I can clearly recall seeing the promos for Manifest and thinking, “That’s a clever idea, but that sounds better suited for a movie.  How are they going to sustain that for a season?”  (Or sixteen episodes, as it turns out.)  The answer to that question is a complicated one, as the powers that be at Manifest have decided to take a kitchen-sink approach to the show.  We are introduced to the primary science-fiction based concept of a plane which disappeared and then reappeared over five years later, with the passengers having not aged and feeling as if no time has passed.  This is accompanied by the inevitable mystery of how and why this event occurred and the conspiracy theories and government shadow-ops which come along with this sort of idea.  Added to this is the notion that the passengers have been dislocated in time and must attempt to re-assimilate with the world and work on their family and romantic situations.  On paper, all of these things make sense as necessary ingredients to this story, but the problem with Manifest is that it jumps around too much, unable to decide if it wants to be a sci-fi thriller or a drama.  Again, the family drama scenes are a necessity, but they should take a backseat to the mystery elements.  It’s clear that the writers wanted to slowly unveil the fantastic portions of the show (or else hadn’t fully fleshed out those concepts), so we slowly get information about the plane, while watching scene-after-scene of Michaela and Ben attempting to sort out their lives.


In the end, Manifest’s biggest issue is that it’s simply too reminiscent of Lost, save for the setting.  Just as in that show, we’ve got a group of seemingly unrelated characters who must come together to solve their collectively mystery.  Some episodes begin with a flashback to the plane – just like on Lost – and, at times, Manifest adopts the Watchmen-like style of having each episode focus on a different character.  And while Lost eventually fell apart, there’s not doubt that the first season was quite gripping.  Manifest has some good moments, but it never quite drew me in.  The story is familiar and the characters are somewhat bland.  The aforementioned meandering style doesn’t help either.  When the show returns for its second season, I may check it out, but if things haven’t improved, I’ll take my parachute and leave.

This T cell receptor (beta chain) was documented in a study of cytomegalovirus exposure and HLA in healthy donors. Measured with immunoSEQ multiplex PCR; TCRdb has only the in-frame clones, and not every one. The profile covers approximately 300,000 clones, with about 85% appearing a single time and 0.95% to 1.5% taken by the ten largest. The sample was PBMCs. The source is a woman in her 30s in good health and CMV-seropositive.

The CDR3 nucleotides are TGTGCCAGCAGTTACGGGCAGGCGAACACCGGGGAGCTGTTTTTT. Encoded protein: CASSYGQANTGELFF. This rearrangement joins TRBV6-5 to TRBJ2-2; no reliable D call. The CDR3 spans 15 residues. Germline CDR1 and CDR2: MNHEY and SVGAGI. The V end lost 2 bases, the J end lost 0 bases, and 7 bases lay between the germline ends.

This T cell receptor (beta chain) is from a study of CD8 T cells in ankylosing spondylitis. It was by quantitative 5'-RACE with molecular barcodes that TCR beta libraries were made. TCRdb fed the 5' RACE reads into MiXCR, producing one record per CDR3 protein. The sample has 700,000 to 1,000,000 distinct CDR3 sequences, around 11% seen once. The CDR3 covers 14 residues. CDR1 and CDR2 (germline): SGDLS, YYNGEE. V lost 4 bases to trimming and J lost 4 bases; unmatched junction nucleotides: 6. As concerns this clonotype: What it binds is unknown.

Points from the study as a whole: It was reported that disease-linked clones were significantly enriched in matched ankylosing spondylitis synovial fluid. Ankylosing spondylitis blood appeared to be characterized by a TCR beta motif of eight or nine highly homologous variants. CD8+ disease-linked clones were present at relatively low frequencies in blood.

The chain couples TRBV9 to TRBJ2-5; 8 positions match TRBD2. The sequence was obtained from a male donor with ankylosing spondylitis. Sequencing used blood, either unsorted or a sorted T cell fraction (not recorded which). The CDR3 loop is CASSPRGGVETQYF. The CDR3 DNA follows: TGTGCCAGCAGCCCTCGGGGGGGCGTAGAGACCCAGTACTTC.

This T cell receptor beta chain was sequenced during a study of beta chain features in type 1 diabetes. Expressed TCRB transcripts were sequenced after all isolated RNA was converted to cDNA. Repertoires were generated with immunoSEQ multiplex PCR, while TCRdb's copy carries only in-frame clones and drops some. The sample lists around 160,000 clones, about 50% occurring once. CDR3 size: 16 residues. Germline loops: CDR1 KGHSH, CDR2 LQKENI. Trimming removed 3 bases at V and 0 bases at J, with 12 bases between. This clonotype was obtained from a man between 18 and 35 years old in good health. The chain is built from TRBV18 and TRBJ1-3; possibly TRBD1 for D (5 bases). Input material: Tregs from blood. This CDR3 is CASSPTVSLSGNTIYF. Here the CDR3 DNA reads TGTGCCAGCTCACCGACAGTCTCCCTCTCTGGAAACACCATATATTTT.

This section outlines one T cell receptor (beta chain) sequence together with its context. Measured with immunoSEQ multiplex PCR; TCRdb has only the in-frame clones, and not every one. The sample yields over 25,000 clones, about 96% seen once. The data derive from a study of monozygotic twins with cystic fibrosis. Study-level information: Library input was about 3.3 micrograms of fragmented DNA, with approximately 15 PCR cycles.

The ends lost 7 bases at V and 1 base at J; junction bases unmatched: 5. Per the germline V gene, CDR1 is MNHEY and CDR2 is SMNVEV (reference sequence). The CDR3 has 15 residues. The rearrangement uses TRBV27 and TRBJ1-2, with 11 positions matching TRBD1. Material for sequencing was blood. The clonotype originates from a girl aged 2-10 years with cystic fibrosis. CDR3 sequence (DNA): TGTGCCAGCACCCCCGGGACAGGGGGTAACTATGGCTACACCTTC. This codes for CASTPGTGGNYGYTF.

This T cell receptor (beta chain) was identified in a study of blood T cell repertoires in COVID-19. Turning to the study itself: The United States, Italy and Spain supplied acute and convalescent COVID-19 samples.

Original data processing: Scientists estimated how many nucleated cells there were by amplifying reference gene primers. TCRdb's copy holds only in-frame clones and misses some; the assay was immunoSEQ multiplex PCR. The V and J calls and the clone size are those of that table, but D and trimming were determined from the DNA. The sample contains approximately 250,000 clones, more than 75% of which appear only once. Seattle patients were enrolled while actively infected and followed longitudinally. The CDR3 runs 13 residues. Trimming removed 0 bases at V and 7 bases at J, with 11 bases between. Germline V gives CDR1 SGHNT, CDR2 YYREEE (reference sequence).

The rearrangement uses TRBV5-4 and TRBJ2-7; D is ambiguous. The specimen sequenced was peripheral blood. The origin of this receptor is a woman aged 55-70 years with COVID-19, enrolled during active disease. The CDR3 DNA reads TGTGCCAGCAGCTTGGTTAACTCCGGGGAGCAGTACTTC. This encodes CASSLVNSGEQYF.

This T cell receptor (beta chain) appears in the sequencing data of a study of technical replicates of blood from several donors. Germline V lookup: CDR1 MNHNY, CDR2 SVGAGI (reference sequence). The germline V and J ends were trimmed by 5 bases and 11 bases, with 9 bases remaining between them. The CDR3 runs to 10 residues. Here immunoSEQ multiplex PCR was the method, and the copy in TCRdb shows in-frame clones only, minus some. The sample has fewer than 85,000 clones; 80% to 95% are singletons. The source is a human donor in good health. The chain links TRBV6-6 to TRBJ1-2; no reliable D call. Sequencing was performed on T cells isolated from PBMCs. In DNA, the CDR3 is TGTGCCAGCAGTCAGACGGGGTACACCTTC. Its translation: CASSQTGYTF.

Manifest: The Complete First Season will make you think twice before taking that next flight on DVD courtesy of Warner Bros. Home Entertainment.  The 16 episodes from the season all are included here, spread out over four discs.  The show has been letterboxed at 1.78:1 and the transfer is enhanced for 16 x 9 TVs.  The image is very sharp and clear, showing no overt grain or defects from the source materials.  The colors look good and the image is never overly dark or bright.  Still, if you’re like me and you’ve been spoiled by 4K UHD, Blu-ray Discs, and HD television, you’ll see the mild flaws here.  The image simply doesn’t have the crispness to which we are accustomed, and it’s somewhat soft at times.  The DVDs carry a Dolby Digital 5.1 audio track which provides clear dialogue and sound effects.  This fares better than the video, as we get some nice surround sound and subwoofer effects during the scenes on the plane and with the action sequences.  The stereo effects delivers sounds coming from off-screen in key scenes.


The Manifest: The Complete First Season DVD set does not contain any extra features.

Review Copyright 2019 by Mike Long